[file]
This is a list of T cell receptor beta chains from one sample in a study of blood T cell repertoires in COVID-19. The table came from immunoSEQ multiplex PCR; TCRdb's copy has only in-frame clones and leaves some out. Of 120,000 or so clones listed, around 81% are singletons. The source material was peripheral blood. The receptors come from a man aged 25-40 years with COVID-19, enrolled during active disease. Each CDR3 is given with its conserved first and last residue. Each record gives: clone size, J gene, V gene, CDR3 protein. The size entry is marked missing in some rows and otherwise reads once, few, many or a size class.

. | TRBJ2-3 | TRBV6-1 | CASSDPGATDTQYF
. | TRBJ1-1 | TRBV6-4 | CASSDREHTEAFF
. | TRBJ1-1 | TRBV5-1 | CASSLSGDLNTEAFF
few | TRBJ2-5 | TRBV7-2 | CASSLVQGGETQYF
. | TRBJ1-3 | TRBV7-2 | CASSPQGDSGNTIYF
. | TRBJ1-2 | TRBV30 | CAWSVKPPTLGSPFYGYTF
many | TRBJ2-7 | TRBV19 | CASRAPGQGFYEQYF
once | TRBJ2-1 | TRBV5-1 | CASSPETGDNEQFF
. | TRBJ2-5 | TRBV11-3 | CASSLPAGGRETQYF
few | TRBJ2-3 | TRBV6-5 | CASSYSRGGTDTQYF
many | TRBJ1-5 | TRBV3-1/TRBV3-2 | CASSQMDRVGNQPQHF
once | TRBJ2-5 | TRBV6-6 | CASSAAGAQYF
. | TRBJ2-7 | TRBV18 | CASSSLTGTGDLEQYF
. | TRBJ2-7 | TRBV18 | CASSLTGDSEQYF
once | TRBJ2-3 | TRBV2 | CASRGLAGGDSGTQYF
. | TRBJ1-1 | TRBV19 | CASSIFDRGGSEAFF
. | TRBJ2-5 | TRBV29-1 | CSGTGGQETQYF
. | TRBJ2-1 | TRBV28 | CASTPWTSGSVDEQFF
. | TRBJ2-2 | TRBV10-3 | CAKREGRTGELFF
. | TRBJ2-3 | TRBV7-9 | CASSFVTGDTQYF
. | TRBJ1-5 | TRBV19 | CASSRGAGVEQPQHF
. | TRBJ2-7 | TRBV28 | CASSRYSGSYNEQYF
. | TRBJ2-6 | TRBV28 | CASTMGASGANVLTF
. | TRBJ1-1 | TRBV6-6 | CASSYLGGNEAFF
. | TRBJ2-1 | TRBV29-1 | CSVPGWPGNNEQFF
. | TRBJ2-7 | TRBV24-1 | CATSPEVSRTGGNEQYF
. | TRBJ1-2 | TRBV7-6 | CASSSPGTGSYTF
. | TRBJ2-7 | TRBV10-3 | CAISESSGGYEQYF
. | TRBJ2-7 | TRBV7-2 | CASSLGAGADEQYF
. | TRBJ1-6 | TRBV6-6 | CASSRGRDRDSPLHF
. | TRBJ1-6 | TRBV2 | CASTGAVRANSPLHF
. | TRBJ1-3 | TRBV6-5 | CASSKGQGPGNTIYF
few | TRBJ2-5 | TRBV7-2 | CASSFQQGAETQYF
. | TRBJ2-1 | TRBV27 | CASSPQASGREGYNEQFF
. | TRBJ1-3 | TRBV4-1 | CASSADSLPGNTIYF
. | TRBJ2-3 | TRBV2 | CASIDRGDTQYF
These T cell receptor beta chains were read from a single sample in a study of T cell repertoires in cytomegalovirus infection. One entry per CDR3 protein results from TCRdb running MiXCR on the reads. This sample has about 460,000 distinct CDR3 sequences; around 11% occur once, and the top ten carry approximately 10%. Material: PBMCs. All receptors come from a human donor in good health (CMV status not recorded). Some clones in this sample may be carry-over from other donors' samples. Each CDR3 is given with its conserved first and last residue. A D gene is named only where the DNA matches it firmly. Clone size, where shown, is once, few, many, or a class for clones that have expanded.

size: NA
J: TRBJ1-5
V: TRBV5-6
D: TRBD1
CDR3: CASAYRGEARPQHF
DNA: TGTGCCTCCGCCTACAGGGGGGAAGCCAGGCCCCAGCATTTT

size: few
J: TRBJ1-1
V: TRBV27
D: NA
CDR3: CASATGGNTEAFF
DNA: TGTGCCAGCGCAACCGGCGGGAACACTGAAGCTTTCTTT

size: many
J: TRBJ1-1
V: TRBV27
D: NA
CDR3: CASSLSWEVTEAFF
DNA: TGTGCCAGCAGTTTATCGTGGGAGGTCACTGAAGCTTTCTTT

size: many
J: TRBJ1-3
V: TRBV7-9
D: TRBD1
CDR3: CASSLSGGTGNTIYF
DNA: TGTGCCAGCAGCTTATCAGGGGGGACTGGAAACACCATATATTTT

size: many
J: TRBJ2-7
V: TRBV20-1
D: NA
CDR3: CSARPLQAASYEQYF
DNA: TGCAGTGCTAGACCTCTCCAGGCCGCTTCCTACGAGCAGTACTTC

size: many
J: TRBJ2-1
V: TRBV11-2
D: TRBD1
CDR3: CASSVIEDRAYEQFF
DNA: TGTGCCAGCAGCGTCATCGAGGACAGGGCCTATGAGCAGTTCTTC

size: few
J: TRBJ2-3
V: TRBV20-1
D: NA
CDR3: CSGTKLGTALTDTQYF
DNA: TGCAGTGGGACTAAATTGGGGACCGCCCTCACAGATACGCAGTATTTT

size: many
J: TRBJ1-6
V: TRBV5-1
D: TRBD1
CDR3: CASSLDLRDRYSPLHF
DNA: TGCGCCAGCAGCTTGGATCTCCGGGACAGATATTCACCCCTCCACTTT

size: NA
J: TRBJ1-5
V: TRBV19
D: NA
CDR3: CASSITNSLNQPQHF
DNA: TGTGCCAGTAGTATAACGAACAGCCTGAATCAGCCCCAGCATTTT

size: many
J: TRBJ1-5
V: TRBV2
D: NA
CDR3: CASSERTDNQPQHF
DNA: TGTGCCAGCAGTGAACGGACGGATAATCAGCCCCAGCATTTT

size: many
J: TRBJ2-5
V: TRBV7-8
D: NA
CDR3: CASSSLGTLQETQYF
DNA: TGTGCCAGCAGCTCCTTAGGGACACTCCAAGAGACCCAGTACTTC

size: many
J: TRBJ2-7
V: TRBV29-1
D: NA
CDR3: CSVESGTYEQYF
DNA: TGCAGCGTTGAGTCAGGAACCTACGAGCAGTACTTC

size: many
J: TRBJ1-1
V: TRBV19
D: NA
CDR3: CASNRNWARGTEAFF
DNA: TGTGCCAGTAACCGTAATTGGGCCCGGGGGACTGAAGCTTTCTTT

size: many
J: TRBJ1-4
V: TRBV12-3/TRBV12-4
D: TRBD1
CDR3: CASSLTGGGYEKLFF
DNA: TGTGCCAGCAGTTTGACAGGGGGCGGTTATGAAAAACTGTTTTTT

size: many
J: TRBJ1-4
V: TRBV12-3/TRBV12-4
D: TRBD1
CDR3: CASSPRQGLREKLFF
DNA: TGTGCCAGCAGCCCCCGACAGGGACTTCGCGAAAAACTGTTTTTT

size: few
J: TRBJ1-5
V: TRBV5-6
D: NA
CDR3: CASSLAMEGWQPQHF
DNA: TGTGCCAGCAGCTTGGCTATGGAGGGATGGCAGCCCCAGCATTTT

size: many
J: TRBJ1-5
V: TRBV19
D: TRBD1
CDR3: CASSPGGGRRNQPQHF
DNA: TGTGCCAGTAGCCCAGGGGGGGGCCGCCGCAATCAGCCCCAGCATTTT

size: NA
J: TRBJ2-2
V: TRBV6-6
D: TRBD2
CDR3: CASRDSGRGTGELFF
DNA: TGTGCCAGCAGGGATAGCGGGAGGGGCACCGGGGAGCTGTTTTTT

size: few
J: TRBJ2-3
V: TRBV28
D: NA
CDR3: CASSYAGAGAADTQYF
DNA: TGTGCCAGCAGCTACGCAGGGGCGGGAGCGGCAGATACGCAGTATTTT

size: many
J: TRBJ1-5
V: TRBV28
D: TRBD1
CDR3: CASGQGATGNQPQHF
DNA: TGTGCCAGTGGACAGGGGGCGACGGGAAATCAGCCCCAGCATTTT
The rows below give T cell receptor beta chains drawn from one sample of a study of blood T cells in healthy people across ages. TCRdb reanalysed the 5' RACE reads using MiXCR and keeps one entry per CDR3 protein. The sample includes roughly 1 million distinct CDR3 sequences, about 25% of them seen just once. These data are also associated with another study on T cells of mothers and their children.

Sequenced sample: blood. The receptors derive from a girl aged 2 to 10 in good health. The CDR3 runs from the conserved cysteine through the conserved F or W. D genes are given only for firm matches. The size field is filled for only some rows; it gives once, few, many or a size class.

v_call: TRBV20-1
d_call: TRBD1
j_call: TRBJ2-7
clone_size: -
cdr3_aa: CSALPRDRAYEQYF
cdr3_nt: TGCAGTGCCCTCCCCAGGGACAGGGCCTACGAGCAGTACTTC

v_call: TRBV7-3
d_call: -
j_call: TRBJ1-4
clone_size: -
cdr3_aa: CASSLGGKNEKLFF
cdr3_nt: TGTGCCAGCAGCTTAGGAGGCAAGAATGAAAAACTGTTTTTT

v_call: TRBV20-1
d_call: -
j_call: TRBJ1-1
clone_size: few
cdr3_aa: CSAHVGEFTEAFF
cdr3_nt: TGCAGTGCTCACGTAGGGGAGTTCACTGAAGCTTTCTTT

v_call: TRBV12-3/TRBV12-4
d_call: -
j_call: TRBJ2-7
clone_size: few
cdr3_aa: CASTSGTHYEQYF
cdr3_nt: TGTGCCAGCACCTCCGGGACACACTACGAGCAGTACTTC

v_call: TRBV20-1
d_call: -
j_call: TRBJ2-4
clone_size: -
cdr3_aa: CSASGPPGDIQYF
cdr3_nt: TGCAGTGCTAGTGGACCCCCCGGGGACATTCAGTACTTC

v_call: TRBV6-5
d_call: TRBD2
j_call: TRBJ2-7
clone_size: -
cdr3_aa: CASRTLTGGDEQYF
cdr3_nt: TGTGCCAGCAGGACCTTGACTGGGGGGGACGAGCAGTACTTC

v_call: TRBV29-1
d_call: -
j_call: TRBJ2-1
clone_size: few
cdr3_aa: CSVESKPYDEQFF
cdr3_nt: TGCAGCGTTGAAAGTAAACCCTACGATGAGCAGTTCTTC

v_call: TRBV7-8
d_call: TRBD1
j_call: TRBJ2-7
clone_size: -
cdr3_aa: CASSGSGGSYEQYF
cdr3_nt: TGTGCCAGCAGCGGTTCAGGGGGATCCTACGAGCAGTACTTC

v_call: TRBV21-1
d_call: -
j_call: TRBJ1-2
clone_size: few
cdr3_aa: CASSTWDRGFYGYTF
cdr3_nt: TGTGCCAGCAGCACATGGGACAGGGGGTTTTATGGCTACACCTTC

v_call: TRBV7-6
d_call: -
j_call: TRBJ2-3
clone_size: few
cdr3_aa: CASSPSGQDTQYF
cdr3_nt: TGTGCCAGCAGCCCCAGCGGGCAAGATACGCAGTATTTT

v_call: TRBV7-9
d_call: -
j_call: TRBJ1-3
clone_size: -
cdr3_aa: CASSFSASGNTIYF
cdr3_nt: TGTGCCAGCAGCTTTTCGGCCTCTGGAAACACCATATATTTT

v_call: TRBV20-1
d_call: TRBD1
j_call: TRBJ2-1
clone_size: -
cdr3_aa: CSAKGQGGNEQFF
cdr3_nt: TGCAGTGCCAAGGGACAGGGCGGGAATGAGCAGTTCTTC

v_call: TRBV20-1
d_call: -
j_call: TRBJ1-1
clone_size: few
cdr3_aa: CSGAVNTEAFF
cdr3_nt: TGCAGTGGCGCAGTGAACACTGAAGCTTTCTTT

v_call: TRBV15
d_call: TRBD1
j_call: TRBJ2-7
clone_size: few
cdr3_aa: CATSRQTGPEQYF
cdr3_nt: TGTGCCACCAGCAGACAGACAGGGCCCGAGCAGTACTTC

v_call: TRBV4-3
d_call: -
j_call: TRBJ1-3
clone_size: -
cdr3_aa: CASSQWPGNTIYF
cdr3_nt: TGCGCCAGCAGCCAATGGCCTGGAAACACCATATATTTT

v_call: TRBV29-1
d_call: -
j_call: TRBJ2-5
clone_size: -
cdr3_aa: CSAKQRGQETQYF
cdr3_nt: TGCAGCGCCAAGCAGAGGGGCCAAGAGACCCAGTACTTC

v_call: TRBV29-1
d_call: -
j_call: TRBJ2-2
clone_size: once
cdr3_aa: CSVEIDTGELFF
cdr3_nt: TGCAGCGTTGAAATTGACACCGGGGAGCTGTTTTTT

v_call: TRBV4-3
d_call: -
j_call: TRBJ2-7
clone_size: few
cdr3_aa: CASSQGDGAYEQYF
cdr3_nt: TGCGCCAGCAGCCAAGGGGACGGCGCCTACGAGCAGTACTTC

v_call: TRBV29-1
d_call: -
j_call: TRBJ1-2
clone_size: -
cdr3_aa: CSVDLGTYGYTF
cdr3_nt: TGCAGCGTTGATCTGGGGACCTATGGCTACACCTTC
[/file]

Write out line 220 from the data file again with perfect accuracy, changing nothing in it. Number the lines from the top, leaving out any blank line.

cdr3_nt: TGTGCCAGCAGCCCCAGCGGGCAAGATACGCAGTATTTT